President Trump at the White House on August 29, 2018
Photo: Getty

President Trump has made new allegations in a series of tweets this morning that are sure to get his supporters riled up. Trump has seemingly accused NBC News of manipulating an interview that Lester Holt conducted on May 11, 2017, shortly after Trump fired James Comey, former director of the FBI. The same interview where President Trump admitted that he fired Comey over the Russia investigation.

The bizarre new claim from the president is sure to spark a heated debate about the world of so-called “deep fakes”—videos that have been altered to make people appear to say things that they haven’t actually said.

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Trump’s early morning tweet accused Lester Holt of “fudging” the interview, something that the president refers to as “my tape.”

It’s not immediately clear why Trump believes that the “tape” has been altered in any way. My own search of conspiracy-minded news sites has produced nothing that would lead me to believe he got it from the internet. But for all we know this could be a completely new conspiracy theory concocted by Trump to distance himself from the investigation into obstruction of justice.

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In the NBC interview, President Trump called Comey a “showboat” and explained that he was going to fire the FBI director no matter what Rod Rosenstein suggested. The initial explanation for the firing by the White House was that Rosenstein had recommended that Comey be fired. But Trump admitted in the interview that it didn’t matter what Rosenstein said, and that Comey was fired because he was investigating collusion between the Trump campaign and the Russian government.

“In fact, when I decided to just do it, I said to myself, I said, ‘You know, this Russia thing with Trump and Russia is a made up story, it’s an excuse by the Democrats for having lost an election that they should have won,’” Trump admitted to Lester Holt in the interview from Thursday, May 11, 2017.

Comey had been fired just two days earlier on Tuesday, May 9th and President Trump invited top Russian officials into the Oval Office the following day, Wednesday, May 10th. Trump even shared top secret information with the Russian government agents. It all looked very suspicious, and quite frankly still does.

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You can watch the entire NBC interview for yourself on YouTube. It should be noted that Trump made no such claims about alterations to the tape after the interview originally aired.

Saturday Night Live even aired its own parody of the Trump interview that concluded with an exasperated Lester Holt (played by Michael Che) proclaiming that nothing matters.

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“Wait, so did I get him?” SNL comedian Michael Che asks. “Is this all over? No I didn’t? Nothing matters? Absolutely nothing matters anymore.”

And for anyone who remembers that exhausting week, it really felt like nothing did matter.

Deep fakes are a very real concern for the future of news media, as trust in news organizations is already incredibly low. If you combine that distrust in the media with the rapid sophistication of fake-video technology, you get a general public that’s deeply skeptical of anything that doesn’t confirm to their existing worldviews. The mere fact that deep fake tech exists allows people to claim that something they’re seeing might be fake. And now even the president is using that shadow of a doubt to his advantage.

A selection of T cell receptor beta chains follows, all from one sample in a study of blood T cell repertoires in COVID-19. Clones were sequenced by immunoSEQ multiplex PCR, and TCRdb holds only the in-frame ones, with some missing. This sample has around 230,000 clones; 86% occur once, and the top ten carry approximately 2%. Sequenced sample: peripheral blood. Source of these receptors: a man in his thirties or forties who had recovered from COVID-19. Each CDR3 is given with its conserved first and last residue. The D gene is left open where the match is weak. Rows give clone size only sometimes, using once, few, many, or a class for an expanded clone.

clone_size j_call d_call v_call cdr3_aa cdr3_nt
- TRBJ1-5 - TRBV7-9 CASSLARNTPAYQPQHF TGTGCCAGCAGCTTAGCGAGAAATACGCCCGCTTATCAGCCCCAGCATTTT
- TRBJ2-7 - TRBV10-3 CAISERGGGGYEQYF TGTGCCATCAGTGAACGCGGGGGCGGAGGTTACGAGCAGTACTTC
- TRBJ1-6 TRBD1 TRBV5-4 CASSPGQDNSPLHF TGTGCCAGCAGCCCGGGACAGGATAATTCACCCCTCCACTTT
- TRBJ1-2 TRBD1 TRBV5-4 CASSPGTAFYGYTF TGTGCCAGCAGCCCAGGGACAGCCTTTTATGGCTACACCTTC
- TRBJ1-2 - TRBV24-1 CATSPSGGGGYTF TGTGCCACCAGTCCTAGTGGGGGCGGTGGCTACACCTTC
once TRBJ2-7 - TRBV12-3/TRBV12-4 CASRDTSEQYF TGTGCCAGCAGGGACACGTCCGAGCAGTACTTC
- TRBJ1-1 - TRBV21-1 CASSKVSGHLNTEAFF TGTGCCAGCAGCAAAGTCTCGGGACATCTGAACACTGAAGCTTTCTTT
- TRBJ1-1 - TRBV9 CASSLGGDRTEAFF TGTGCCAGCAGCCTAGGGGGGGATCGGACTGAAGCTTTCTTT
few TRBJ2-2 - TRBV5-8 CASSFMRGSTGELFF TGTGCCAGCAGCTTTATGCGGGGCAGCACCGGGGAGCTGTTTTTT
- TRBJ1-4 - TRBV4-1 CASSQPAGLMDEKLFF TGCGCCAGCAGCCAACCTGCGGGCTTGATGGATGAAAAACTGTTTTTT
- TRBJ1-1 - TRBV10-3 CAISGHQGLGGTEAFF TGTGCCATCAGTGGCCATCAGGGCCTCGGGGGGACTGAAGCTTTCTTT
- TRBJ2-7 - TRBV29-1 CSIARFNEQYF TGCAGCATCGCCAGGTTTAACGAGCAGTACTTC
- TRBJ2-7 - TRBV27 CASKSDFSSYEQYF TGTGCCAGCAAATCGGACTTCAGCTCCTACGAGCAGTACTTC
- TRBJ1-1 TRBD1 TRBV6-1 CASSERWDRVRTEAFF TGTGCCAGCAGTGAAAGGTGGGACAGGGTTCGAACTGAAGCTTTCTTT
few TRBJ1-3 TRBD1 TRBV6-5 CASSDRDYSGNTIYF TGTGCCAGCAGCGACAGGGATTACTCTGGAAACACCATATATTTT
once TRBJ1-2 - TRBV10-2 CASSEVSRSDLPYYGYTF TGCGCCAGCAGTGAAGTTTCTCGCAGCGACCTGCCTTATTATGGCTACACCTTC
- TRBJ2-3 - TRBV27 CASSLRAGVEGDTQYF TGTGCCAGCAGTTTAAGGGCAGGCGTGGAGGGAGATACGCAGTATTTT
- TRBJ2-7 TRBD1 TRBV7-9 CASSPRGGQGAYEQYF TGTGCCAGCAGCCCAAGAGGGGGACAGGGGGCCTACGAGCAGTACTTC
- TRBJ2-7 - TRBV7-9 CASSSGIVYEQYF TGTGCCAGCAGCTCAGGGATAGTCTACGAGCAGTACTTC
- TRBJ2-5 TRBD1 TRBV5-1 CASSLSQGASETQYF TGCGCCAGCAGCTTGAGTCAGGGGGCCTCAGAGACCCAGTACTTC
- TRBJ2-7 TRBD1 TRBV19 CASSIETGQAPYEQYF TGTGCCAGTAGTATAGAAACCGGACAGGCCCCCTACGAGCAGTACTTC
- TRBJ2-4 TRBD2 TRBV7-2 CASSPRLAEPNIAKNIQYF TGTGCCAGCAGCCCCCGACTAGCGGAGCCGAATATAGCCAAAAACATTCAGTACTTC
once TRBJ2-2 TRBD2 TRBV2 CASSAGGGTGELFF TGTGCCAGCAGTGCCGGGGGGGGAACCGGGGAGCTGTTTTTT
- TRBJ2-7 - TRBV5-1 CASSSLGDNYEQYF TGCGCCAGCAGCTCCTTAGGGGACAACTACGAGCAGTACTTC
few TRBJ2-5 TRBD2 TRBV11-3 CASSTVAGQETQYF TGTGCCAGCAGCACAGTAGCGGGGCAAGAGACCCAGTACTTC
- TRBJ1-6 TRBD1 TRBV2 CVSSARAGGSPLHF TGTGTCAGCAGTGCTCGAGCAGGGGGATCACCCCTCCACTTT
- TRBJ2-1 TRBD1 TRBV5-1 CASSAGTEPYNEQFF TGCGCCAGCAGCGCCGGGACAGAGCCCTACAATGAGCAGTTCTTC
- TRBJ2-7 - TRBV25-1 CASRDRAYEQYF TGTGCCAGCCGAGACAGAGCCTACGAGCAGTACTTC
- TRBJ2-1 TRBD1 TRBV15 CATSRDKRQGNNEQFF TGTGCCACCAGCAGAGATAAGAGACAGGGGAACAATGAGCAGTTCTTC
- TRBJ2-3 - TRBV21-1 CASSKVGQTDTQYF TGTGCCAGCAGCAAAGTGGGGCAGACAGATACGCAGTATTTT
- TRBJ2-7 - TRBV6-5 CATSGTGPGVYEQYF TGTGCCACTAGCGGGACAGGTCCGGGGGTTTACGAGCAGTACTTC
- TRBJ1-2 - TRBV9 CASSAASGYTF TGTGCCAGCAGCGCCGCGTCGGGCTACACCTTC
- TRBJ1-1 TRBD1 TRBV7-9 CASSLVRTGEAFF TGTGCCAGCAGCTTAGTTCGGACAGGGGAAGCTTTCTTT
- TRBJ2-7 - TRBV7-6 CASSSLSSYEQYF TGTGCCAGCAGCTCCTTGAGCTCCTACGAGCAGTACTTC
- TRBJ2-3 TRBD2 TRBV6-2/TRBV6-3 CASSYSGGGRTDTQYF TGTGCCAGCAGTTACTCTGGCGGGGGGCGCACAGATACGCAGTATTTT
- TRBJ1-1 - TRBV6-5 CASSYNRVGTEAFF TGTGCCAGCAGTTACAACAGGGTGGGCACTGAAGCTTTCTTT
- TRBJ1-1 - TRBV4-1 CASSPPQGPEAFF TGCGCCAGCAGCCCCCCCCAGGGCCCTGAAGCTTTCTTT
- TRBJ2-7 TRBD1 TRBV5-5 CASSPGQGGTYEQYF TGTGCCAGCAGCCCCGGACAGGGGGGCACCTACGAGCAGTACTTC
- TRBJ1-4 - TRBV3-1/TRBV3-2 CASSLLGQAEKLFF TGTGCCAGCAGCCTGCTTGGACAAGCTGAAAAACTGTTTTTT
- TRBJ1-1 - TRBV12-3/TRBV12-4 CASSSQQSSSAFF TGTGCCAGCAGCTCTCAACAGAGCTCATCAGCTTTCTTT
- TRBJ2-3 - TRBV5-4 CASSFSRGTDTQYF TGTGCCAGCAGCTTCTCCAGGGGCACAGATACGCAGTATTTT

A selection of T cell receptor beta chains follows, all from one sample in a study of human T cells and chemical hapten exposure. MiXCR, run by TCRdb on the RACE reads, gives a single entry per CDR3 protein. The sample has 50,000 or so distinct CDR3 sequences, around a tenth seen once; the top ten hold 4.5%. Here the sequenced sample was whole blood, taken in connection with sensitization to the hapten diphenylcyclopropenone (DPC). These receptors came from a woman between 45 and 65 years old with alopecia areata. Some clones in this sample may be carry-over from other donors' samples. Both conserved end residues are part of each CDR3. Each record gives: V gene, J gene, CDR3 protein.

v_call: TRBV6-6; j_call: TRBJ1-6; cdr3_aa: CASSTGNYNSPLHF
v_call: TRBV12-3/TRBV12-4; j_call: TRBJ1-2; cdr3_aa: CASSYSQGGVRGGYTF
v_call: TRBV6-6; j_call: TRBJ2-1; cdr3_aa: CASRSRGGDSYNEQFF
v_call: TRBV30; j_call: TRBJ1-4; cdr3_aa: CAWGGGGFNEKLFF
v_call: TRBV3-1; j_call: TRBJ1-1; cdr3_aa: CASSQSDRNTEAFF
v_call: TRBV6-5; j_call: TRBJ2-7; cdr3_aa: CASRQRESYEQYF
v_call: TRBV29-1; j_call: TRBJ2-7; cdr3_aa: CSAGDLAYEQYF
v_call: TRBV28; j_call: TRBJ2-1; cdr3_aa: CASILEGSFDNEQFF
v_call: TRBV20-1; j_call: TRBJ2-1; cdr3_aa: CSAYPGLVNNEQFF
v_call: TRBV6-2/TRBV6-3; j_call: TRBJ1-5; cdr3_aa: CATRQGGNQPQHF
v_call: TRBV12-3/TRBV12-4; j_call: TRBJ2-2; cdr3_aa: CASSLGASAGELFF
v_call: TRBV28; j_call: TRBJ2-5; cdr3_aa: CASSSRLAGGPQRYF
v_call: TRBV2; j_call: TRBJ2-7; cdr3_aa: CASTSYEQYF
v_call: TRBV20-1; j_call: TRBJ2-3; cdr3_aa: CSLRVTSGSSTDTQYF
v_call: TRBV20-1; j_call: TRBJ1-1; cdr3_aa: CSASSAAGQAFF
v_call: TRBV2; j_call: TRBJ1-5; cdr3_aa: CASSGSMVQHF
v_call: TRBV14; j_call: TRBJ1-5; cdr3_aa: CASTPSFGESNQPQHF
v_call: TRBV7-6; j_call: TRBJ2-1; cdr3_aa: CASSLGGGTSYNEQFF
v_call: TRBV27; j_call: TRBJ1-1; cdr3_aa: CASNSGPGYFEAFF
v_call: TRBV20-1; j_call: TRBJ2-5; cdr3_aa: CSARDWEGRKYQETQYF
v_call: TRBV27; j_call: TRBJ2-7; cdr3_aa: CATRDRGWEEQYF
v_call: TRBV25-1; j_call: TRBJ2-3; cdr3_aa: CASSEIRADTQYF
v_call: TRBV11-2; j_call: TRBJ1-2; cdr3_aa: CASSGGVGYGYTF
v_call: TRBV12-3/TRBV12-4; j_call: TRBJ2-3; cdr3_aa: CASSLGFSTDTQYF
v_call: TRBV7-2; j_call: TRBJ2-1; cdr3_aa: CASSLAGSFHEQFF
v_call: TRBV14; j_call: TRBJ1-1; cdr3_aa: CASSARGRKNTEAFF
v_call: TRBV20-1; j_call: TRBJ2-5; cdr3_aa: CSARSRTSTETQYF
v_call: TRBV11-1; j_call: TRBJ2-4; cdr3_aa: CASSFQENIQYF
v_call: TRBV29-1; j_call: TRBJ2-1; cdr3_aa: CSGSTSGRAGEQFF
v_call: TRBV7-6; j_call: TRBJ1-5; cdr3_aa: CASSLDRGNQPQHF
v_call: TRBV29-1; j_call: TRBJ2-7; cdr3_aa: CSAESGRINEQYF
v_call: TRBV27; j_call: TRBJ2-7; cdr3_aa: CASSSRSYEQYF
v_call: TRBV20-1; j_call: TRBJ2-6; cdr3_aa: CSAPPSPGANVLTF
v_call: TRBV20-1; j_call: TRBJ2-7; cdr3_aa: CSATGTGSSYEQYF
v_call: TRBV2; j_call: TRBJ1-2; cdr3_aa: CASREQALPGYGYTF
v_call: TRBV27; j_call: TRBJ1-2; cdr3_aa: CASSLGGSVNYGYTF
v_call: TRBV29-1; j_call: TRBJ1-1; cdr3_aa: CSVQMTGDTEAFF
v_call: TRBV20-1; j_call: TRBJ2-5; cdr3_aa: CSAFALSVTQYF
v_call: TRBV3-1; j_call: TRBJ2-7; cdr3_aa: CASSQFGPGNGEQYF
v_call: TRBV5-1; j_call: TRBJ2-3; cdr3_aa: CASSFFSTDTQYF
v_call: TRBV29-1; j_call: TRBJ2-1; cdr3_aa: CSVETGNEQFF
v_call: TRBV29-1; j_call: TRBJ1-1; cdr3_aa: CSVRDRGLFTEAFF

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President Trump continued his anti-media rant with another tweet calling the news media the “enemy of the people.”

It’s going to be another one of those days. Let’s just hope that Trump’s escalation doesn’t lead to more violence against journalists. When you accuse the news media of not only fabricating stories, but altering the words of a sitting president, that’s bound to get true believers of the Trump cause upset.

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Update, 10:30am: In related news, a California man was just charged with making threats against the Boston Globe. Echoing the president’s rhetoric, he called newspaper employees the “enemy of the people.”

The man, 68-year-old Robert D. Chain from Encino, California, has been charged with making threatening communications in interstate commerce.

From the U.S. Department of Justice news release:

On Aug. 10, 2018, the Boston Globe announced that it was requesting that other newspaper publications around the country publish a coordinated editorial response to political attacks on the media. The coordinated editorial response was to be published on Thursday, Aug. 16, 2018.

According to court documents, immediately following the announcement, Chain began making threatening calls to the Boston Globe’s newsroom. In the calls, Chain referred to the Globe as “the enemy of the people” and threatened to kill newspaper employees. In total, it is alleged that Chain made approximately 14 threatening phone calls to the Globe between August 10 and 22, 2018.

It is further alleged that on Aug. 16, 2018, the day the coordinated editorial response was published in the Boston Globe, Chain called the Globe newsroom and threatened to shoot Globe employees in the head “later today, at 4 o’clock.” As a result of that call, local law enforcement responded to the Globe’s offices and maintained a presence outside the building to ensure the safety of the employees. 

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Chain will appear in federal court in Los Angeles today and will reportedly be transferred to Boston soon.